Australia denies citizenship to Chinese political donor Huang Xiangmo and strips his permanent residency

PHOTO: Huang Xiangmo (second from left) with former prime minster Julia Gillard and former senator Sam Dastyari. (Supplied)

Australia has stripped Chinese billionaire political donor Huang Xiangmo of permanent residency and killed off his citizenship application.

Key points:

  • Huang Xiangmo and his companies have donated at least $2 million to Australian political parties
  • Authorities have rejected his bid for Australian citizenship and stripped his permanent residency
  • Australia’s spy agency has previously warned political parties against accepting money from the billionaire

Mr Huang quickly rose to become a leading pro-China lobbyist, courting politicians and donating at least $2 million to Australian political parties through his companies.

But the decision from the Home Affairs Department, made while Mr Huang was offshore, leaves him unable to re-enter the country.

The ABC has confirmed the businessman’s “right to return to Australia has been cancelled”.

The Nine media group has reported the application had been refused for a number of reasons, including on character grounds and because of concerns about the reliability of answers given during interviews.

The ABC understands the decision to ban Mr Huang from Australia was delivered months ago.

A joint ABC-Fairfax investigation in 2017 revealed his bid for an Australian passport had stalled amid concerns among security agencies about Mr Huang and his links to the Chinese Communist Party.

Domestic spy agency ASIO, which scrutinised the citizenship request, previously warned the Liberal, Labor and National parties about taking cash from Mr Huang, fearing he could try to advance Beijing’s interests.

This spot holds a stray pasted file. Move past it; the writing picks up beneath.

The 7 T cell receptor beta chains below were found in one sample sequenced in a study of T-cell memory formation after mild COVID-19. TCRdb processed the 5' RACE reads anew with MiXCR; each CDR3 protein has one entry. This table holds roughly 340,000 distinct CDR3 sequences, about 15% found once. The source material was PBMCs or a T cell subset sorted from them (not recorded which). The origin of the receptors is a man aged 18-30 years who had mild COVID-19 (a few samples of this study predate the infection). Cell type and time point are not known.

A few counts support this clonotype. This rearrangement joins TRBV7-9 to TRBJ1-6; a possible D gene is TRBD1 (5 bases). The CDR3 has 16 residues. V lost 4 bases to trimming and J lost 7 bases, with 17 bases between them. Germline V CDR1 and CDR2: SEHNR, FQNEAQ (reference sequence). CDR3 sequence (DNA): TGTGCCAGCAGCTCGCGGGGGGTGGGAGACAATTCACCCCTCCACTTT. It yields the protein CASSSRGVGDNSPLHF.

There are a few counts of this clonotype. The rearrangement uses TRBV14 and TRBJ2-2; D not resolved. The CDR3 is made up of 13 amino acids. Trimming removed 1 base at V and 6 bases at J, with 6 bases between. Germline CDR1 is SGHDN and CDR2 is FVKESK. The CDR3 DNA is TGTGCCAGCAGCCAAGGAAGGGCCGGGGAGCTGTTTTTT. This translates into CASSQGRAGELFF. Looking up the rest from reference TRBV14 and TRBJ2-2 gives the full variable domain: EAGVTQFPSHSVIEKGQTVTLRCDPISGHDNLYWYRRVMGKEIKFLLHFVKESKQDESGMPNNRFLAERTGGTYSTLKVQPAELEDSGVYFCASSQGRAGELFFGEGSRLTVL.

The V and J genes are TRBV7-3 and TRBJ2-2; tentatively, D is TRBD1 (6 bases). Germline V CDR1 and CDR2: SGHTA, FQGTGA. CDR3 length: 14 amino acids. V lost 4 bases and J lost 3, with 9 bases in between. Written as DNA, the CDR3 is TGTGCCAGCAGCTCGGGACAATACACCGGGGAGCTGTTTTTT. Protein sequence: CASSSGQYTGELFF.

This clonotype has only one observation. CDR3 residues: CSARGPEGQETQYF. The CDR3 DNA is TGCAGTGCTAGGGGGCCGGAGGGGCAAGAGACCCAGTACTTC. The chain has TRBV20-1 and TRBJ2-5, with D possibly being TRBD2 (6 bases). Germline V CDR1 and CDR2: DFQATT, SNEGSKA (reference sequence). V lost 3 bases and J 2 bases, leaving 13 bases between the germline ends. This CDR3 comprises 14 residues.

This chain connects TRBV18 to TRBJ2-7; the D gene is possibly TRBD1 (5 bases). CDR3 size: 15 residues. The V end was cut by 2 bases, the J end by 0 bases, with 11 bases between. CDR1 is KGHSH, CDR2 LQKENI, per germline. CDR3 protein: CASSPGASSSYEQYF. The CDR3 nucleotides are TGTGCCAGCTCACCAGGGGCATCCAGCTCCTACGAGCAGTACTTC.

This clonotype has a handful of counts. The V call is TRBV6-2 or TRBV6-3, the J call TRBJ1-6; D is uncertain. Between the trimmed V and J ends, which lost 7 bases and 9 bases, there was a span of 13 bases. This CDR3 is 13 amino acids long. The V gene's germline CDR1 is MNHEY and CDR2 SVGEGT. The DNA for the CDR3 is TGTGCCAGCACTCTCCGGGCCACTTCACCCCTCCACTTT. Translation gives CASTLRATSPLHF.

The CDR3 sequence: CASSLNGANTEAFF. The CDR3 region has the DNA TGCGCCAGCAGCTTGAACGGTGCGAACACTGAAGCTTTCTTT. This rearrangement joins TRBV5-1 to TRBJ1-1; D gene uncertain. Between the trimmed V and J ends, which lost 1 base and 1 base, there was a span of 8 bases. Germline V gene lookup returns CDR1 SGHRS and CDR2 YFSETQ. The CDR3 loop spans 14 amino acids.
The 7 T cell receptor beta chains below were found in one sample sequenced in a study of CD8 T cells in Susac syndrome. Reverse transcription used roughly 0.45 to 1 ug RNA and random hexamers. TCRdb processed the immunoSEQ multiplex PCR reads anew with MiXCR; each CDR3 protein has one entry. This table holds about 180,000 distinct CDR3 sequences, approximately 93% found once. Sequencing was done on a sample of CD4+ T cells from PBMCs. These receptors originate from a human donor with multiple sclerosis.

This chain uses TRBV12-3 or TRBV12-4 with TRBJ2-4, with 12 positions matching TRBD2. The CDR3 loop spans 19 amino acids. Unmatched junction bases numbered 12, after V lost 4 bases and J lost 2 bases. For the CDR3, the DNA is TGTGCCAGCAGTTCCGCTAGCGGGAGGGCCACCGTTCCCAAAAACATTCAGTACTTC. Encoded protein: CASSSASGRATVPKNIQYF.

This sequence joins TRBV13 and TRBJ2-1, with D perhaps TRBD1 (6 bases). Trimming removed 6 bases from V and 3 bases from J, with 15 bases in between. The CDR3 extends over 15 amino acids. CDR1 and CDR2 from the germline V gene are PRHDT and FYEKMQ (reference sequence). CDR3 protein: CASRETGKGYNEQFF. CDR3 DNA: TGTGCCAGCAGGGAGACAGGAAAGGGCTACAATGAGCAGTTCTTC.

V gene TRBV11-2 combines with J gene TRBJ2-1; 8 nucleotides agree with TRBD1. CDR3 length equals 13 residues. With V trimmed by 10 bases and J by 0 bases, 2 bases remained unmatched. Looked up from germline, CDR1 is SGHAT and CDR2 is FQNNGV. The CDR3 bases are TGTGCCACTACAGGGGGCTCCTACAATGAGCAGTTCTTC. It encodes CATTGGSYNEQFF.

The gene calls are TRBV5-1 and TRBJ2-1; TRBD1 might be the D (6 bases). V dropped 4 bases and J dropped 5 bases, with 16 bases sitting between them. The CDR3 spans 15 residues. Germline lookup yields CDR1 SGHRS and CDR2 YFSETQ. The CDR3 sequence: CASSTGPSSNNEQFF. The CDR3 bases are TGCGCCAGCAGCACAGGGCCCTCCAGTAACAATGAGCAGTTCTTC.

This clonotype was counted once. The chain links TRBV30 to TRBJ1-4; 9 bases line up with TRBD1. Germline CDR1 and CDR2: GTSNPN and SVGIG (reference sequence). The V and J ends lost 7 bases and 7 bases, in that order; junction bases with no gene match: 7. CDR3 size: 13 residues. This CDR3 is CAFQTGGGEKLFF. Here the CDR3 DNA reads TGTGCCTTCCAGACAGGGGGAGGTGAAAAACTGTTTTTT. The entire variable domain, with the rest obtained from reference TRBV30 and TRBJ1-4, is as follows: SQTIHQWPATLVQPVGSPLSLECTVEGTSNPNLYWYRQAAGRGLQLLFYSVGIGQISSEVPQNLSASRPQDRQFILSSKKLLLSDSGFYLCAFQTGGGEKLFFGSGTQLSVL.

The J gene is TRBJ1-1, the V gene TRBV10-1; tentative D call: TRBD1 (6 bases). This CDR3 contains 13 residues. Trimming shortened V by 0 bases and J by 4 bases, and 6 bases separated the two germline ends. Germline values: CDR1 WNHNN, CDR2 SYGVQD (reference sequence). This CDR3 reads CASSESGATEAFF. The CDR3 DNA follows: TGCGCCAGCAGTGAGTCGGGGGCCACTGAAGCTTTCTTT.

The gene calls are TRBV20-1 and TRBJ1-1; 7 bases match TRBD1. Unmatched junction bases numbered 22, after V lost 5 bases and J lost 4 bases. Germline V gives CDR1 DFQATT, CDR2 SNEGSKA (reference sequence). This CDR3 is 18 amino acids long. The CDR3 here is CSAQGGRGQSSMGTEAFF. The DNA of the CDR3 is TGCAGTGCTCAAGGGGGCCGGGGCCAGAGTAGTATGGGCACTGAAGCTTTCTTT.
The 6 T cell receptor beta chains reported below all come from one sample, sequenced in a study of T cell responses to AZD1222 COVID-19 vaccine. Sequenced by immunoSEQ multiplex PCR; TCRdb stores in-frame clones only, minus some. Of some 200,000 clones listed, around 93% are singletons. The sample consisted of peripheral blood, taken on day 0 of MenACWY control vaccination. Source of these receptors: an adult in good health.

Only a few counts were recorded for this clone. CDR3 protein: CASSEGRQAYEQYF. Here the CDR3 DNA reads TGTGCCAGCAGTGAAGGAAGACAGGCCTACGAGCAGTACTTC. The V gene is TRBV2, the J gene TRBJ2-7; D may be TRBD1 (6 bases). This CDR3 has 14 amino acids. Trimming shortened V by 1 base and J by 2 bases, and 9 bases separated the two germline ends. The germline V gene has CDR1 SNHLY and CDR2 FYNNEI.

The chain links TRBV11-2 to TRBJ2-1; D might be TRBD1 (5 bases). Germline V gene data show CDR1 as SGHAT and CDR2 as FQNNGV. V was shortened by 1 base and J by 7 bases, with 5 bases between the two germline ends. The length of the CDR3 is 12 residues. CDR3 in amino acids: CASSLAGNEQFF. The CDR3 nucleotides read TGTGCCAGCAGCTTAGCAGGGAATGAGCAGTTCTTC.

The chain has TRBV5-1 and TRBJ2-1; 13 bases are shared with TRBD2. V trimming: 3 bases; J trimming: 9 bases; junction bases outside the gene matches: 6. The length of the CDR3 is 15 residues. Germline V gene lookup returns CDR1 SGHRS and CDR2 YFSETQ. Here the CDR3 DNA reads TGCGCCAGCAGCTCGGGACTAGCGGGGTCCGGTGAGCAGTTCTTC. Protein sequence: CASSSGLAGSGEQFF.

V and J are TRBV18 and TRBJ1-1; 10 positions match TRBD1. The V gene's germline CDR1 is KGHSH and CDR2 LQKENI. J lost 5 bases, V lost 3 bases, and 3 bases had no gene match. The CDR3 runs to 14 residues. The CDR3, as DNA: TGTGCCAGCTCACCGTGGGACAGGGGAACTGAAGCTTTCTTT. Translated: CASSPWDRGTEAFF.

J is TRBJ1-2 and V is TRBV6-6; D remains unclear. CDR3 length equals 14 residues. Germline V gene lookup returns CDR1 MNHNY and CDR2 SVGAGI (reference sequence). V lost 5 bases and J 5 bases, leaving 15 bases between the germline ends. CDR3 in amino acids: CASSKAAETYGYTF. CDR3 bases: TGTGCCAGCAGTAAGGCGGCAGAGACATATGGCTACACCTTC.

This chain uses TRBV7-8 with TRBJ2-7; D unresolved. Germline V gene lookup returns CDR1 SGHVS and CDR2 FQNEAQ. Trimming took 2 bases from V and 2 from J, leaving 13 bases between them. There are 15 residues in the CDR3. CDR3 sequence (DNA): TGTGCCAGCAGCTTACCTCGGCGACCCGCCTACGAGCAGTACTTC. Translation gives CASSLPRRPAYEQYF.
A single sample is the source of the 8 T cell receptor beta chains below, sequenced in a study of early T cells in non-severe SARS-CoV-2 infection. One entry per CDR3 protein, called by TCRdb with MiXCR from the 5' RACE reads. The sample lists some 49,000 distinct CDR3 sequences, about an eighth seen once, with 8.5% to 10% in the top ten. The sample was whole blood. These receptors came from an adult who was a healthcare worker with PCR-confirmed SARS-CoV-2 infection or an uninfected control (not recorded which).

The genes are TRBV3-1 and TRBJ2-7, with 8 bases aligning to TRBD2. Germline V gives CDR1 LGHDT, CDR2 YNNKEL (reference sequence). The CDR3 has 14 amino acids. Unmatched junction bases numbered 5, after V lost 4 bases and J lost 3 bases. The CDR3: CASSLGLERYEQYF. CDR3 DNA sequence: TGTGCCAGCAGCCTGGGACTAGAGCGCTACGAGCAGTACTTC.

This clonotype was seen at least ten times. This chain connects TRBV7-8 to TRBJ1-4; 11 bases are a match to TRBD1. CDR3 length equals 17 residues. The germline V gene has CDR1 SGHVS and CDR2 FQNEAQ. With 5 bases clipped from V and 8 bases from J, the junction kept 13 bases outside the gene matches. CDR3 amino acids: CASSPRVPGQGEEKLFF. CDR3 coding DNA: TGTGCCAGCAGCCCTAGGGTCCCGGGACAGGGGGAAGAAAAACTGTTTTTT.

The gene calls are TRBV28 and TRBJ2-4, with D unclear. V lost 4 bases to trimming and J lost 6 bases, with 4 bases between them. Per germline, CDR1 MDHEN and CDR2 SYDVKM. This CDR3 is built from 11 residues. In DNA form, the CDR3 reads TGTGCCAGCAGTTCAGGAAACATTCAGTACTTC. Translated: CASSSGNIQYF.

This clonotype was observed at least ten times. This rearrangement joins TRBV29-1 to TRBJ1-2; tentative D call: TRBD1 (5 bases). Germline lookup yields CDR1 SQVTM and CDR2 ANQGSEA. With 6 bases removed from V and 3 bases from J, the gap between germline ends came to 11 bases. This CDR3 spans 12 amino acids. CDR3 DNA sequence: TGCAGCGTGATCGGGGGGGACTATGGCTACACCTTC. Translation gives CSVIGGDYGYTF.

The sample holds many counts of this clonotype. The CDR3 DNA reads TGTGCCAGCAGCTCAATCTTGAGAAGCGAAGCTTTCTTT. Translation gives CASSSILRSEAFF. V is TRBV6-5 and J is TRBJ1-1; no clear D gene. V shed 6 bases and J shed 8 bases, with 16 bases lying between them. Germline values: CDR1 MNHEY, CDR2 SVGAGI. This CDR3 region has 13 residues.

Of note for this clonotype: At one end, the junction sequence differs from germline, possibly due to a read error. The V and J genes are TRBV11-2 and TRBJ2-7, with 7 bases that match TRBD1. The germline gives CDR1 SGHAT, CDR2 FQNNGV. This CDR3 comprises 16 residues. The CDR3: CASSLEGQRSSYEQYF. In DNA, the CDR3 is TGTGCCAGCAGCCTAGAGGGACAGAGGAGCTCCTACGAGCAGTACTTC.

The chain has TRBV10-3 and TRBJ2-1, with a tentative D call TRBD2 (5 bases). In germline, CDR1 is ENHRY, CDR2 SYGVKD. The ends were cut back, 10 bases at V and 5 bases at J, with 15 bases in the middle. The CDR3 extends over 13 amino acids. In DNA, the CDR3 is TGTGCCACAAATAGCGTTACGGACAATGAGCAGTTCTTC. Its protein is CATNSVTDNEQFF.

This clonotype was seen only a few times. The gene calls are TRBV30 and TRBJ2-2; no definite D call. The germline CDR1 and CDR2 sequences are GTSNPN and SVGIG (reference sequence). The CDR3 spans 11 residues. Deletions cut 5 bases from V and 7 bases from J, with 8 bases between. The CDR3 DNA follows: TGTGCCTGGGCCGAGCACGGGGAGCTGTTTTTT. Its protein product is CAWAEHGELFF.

Prime Minister Scott Morrison remained tight-lipped about the reports.

“The Government has always acted consistent with the advice that we’ve received and that’s what has happened on this occasion,” he said.

Mr Morrison highlighted laws banning foreign donations that came into force on January 1.

He said previous political donations had been accepted “in good faith”, based on information known at the time, suggesting the Liberal Party would not return any of Mr Huang’s contributions.

“We have prospective laws that deal with that into the future.”

The property developer moved to Australia in 2011 before making his first political donation the following year — $150,000 to the NSW branch of the ALP during Sam Dastyari’s time as party secretary.

Mr Huang was also president of a Communist Party-aligned body charged with promoting its interests — the Australian Council for the Promotion of the Peaceful Reunification of China.

One of his companies poured $50,000 into a fundraising organisation linked to former trade minister Andrew Robb, he paid $55,000 to dine with Federal Opposition Leader Bill Shorten, while Mr Huang also helped establish an Australia-China research body headed by former NSW premier Bob Carr.

Mr Dastyari’s career as a Labor senator ended last year over his links to Huang Xiangmo and China:

Before the department’s decision, the controversial figure lived in a mansion boasting Sydney Harbour views in the exclusive suburb of Mosman.

Mr Huang’s lawyer would not say whether an appeal would be launched to challenge the decision and his spokesman refused to comment.

Mr Huang in 2017 denied having a relationship with the Chinese Communist Party.

By Dan Conifer and Stephanie Borys


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